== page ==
Sunday, 29 March 2009

Poissons d'avril (April Fool)

It is at this time of the year that my teachers all over the country start to trawl the TES resources website looking for April Fool’s resources. This, although not a bad thing, is very time consuming, so I decided to create a one stop poisson d’avril shop to help any of you struggling to find ideas for this week. There is no point reinventing the wheel now, is there? Below you will find a collection of ideas and resources which I have brought together to save you any work. If you do use any of the resources, please drop the authors a note to say “thank you” and tell your colleagues about them, too. Sharing resources is the keystone of a good department.
As you probably know, in France and parts of Canada (French speaking ones, I guess!) it is the custom for children to pin paper fish on people’s backs and call them “poisson d’avril”.
The history behind it is all explained here:
Or here if you want it in French:
Both give differing histories, so choose your favourite!
The poisson d’avril is, apparently, a mackerel. I found this quote explaining: The mackerel is called the poisson d'avril, “parce que les macquereaux se prennent et se mangent environ ce mois-la.” So now you know.
If you have a KS1 or 2 group of learners there are some excellent colouring fish here:,poisson-d_avril.html
Or even here:
If you do teach les petits there are lots of resources at not just fish related things.
Last year Jo Rhys-Jones (one of my teaching idols!) created this page for primary teachers
It’s great and has lots of links to excellent resources, which I haven’t replicated here. Just take a look.
For older learners I found a great lesson plan with resource links from a US site identifying the differences between the French and American April 1st traditions: It may not all be relevant to UK teachers but you could adapt it in minutes. I’m not sure who authored it, but the website editor is Susan Murphy and she can be found here:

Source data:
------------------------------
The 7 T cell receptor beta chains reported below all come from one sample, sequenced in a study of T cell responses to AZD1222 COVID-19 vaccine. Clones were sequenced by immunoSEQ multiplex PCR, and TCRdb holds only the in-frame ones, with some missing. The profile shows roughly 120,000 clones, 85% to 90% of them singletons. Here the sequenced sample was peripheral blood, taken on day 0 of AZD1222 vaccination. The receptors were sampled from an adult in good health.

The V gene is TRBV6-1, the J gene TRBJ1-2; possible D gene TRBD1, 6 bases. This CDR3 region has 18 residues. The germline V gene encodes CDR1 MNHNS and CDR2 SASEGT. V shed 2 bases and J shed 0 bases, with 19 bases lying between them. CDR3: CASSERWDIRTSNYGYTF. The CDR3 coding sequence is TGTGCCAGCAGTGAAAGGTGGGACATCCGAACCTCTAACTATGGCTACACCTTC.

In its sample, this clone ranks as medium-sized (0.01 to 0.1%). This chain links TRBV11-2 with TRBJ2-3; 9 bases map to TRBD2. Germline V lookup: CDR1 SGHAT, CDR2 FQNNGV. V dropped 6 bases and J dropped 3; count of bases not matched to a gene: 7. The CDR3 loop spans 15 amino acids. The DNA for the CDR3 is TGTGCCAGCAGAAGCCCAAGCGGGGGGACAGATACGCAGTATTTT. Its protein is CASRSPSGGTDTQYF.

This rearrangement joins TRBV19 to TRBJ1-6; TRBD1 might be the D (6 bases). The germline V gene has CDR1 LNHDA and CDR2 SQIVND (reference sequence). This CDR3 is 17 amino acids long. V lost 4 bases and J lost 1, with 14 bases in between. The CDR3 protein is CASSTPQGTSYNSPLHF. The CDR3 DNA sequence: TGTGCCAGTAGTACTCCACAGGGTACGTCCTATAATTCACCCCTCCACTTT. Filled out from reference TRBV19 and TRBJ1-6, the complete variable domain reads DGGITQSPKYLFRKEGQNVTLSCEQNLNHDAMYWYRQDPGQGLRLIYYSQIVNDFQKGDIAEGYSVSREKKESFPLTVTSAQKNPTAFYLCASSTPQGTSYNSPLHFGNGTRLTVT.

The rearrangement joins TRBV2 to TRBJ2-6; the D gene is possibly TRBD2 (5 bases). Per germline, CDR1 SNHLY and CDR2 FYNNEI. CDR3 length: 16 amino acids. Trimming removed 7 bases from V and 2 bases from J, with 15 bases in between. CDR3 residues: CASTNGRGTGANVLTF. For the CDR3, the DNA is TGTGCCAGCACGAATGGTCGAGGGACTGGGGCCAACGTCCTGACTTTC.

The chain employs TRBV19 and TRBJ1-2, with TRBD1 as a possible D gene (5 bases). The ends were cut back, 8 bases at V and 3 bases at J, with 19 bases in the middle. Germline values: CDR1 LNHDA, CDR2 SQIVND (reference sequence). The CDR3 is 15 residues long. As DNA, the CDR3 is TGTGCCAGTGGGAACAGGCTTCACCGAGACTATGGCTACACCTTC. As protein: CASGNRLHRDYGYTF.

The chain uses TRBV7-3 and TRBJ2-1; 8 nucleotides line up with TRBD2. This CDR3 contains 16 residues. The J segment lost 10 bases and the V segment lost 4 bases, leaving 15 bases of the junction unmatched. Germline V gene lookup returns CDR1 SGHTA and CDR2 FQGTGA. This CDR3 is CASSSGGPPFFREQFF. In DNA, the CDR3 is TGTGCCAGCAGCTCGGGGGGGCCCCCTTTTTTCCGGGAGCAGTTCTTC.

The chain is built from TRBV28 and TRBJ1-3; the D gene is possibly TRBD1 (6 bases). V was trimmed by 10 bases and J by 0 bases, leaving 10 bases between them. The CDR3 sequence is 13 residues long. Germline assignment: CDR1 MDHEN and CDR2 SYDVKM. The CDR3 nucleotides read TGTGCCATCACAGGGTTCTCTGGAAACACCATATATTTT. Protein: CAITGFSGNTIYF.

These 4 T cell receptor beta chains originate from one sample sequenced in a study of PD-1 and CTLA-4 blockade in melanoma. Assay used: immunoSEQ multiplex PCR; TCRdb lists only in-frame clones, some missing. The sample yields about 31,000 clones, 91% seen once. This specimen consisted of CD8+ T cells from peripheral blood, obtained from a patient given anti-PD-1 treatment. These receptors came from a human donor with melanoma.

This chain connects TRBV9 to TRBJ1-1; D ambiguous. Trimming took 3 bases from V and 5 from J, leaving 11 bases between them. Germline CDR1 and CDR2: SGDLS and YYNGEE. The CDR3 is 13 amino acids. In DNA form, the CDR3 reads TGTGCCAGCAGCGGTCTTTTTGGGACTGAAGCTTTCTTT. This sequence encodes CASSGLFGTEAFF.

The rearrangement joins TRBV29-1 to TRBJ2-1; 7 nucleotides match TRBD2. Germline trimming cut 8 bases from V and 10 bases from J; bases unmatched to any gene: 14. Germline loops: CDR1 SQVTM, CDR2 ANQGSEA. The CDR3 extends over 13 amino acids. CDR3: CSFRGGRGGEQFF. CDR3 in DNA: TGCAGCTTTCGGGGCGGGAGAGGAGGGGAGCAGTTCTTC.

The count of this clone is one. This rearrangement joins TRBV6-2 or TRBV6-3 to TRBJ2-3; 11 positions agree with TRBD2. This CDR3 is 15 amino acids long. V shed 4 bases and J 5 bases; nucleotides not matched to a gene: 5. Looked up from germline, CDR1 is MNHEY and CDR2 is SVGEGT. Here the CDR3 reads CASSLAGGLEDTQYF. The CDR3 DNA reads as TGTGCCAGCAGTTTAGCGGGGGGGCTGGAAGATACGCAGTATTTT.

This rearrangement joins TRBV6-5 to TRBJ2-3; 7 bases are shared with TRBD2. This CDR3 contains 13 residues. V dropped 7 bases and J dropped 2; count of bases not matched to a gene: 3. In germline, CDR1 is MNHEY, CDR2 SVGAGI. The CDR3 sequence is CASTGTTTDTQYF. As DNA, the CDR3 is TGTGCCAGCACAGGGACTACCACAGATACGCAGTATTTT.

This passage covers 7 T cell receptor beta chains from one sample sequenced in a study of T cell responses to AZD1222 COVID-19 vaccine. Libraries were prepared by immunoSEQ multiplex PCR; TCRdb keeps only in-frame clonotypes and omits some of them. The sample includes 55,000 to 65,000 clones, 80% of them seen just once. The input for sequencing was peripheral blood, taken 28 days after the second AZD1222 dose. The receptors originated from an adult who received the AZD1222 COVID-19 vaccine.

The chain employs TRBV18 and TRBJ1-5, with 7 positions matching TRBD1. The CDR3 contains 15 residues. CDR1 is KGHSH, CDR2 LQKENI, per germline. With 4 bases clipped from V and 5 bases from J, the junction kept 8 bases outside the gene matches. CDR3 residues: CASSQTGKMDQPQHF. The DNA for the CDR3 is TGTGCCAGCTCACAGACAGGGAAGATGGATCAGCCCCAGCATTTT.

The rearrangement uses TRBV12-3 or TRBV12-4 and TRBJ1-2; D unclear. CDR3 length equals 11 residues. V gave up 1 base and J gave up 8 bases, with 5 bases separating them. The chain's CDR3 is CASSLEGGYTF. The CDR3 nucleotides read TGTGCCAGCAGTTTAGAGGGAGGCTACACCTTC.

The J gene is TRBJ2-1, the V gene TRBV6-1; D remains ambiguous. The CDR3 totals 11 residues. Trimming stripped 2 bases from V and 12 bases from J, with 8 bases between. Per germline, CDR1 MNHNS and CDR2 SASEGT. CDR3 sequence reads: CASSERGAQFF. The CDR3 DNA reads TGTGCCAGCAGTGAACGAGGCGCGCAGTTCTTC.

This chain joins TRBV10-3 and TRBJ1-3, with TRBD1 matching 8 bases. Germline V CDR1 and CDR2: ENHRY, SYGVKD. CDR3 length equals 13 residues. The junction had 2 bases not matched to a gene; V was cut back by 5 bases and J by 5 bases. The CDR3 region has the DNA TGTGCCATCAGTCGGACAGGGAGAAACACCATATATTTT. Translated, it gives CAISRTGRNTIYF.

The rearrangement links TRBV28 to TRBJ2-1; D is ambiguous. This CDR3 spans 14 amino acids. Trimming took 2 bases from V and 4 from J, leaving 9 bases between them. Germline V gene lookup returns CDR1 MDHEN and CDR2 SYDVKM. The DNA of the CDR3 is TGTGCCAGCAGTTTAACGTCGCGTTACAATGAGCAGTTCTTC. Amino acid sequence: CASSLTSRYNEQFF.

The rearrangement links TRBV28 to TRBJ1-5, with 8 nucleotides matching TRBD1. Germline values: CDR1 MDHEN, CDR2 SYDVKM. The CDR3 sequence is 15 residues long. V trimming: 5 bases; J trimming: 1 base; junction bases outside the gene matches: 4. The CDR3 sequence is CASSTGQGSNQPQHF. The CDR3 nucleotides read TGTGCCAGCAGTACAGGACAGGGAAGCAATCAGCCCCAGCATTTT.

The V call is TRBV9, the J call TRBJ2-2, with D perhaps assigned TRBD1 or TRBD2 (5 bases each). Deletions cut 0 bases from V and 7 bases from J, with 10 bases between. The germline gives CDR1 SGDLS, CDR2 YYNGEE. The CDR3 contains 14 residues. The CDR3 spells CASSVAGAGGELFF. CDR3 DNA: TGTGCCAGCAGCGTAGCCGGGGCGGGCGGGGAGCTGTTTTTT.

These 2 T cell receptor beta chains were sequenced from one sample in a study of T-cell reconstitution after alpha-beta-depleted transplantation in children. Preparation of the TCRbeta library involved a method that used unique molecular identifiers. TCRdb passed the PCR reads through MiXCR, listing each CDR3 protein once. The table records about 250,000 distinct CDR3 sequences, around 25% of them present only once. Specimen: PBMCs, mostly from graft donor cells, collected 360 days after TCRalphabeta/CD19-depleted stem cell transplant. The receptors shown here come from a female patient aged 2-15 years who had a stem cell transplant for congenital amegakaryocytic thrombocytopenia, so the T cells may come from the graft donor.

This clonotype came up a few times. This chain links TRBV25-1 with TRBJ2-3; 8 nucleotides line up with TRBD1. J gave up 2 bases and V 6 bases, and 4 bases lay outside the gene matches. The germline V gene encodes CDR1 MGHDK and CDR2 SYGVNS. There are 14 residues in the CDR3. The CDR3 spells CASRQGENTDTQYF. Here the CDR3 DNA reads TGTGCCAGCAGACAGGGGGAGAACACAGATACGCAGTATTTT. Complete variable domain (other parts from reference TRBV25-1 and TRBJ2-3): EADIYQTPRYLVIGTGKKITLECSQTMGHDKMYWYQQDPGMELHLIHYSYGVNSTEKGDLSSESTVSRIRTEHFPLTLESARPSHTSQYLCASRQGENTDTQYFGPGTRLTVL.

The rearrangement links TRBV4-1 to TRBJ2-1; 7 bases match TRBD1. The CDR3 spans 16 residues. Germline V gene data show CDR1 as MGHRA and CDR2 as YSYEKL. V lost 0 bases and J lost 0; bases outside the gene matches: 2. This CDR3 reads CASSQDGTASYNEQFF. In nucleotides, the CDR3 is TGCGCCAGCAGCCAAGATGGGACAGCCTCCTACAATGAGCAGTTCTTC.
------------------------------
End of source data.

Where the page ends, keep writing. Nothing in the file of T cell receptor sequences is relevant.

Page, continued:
If you have a very good GCSE class or an A-Level group you might want to use this article:
For those of you who just want to play a joke on your francofriends you can send e-cartes from these 2 sites, some of them come with animations and sounds.
Have fun and be careful, you may end up with a fish on your back!

Friday, 27 March 2009

British summer time?

Aah, the end of another week and almost the end of winter. Although you wouldn't know it to look outside at what the good old British weather is up to. As I sit in my warm, cosy kitchen, with a steaming mug of Sainsbury's gold blend in hand, a large slice of fruit cake (with marzipan!) at my elbow and 2 tiny terriers at my feet, the wind is howling outside and occasionally the sky darkens and big fat drops of rain bounce off the window panes. I raise my tea and thank the chaps (or chapesses!) who invented double glazing and central heating.

Oh and by the way, I hope you like my new kitchen clock. Wherever you are in the world, you can now read my blog and see what time it is in Dom’s kitchen. You lucky people!

Monday, 23 March 2009

What's the best thing to come out of Sunderland?

Now, most people would probably say "The A19" and the really clever ones would say "Thekla", but they couldn't be more wrong.

A wise person, or a teacher of MFL, would say, "Why, the MFL Sunderland website of course!" and then they would probably give you this link:
and you would say "Thank you very much. That's absolutely amazing!"